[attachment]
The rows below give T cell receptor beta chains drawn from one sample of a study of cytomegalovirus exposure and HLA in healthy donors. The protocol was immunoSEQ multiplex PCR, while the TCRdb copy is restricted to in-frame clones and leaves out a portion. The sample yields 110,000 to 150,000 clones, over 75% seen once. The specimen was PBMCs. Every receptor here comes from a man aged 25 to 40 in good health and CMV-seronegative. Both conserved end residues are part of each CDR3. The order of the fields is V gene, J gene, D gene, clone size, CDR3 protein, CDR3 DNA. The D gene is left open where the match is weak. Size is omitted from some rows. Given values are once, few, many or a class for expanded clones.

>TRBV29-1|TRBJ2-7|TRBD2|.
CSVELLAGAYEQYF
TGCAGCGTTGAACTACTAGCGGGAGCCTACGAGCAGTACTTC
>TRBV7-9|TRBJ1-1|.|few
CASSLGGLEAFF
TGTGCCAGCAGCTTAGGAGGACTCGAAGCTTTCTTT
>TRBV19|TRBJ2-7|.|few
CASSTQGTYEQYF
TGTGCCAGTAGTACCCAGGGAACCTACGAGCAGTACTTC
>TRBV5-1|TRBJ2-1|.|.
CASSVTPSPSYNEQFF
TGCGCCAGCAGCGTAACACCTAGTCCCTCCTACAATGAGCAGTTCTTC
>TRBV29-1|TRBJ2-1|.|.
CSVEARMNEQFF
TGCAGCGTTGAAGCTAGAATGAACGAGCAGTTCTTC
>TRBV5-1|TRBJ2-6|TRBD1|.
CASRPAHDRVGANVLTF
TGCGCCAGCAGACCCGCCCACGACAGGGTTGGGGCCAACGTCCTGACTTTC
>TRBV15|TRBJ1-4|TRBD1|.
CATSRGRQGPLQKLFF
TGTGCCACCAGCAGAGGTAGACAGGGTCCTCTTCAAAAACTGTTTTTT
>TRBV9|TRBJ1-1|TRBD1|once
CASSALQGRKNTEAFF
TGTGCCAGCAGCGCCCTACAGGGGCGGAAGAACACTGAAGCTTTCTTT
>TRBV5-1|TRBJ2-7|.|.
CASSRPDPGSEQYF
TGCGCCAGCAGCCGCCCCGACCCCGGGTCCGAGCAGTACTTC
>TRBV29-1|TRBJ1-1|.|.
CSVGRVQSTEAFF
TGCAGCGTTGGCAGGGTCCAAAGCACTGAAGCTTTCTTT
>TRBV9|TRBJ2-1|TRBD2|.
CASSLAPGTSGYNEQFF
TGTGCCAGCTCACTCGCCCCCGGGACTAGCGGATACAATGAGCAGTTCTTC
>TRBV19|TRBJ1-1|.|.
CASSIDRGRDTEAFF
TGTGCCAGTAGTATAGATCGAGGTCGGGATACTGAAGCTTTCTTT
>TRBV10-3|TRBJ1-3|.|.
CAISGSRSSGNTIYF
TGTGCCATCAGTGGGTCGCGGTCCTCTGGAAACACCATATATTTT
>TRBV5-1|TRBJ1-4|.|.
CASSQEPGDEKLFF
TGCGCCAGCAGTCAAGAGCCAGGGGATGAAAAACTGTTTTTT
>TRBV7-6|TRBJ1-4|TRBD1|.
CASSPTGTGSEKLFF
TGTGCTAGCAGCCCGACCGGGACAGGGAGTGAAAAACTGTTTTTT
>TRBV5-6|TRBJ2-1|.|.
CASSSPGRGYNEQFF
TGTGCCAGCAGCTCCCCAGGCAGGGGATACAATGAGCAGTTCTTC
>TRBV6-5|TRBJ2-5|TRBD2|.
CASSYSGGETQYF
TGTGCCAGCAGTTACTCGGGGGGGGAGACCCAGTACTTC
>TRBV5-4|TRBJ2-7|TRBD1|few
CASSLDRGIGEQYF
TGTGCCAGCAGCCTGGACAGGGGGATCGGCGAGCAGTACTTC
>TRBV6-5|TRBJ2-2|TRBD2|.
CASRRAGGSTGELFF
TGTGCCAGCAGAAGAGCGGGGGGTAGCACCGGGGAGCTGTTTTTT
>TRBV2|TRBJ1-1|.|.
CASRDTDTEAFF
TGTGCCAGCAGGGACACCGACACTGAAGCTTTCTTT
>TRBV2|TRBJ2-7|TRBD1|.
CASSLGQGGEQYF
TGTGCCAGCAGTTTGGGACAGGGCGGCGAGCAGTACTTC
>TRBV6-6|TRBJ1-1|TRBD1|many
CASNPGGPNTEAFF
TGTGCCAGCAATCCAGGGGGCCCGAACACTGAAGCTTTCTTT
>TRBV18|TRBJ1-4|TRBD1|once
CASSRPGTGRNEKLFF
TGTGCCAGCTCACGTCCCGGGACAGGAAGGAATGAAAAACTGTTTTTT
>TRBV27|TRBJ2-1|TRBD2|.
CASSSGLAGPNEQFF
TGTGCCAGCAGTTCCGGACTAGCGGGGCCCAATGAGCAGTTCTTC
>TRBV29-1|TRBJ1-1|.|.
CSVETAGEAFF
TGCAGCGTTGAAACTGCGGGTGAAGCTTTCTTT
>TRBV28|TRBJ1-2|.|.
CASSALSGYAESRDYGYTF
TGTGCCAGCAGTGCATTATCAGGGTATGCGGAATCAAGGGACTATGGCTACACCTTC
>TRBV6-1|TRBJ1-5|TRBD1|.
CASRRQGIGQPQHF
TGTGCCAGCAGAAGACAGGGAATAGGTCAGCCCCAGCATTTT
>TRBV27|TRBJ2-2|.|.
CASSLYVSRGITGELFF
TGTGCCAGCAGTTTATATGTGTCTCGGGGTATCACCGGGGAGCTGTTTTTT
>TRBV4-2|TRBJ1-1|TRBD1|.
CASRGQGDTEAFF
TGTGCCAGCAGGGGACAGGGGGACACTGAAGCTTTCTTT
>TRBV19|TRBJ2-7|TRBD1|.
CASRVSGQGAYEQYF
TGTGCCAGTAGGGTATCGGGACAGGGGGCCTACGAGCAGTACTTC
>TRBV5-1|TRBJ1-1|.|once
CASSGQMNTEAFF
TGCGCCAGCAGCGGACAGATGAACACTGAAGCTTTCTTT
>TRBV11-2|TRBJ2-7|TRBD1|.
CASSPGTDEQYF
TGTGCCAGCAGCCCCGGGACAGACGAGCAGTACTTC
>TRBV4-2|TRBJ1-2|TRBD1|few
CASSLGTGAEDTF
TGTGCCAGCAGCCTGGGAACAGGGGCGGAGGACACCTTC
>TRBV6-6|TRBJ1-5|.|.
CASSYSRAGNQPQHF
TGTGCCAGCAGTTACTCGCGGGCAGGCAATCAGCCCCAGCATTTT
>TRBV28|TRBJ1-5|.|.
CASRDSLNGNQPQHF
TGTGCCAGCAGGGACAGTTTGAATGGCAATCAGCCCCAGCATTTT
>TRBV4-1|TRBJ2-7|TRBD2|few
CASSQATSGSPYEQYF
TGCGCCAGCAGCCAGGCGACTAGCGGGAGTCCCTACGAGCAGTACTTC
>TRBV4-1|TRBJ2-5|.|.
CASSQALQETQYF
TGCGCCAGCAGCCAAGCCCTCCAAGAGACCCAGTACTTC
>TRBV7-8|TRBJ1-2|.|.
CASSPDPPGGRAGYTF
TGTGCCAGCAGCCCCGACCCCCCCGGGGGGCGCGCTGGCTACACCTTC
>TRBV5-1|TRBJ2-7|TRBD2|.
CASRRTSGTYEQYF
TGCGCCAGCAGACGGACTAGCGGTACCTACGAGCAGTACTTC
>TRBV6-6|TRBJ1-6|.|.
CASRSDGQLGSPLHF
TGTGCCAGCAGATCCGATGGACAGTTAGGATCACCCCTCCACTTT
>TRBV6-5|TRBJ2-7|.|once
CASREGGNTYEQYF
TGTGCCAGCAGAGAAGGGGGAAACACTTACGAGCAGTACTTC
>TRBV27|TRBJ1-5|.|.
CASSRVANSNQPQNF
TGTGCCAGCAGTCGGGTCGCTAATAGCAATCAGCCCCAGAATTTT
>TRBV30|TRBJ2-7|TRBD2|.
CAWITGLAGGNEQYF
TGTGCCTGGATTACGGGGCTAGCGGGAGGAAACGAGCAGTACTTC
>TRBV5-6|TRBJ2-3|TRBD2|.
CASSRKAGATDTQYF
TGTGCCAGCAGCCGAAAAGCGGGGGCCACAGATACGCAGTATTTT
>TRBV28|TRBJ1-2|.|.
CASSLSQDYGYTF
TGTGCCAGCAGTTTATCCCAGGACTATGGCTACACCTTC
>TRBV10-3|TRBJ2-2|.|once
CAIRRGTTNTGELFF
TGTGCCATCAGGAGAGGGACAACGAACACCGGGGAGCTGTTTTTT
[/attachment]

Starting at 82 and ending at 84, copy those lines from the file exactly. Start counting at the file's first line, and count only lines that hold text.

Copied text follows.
TGTGCCAGCAGAAGACAGGGAATAGGTCAGCCCCAGCATTTT
>TRBV27|TRBJ2-2|.|.
CASSLYVSRGITGELFF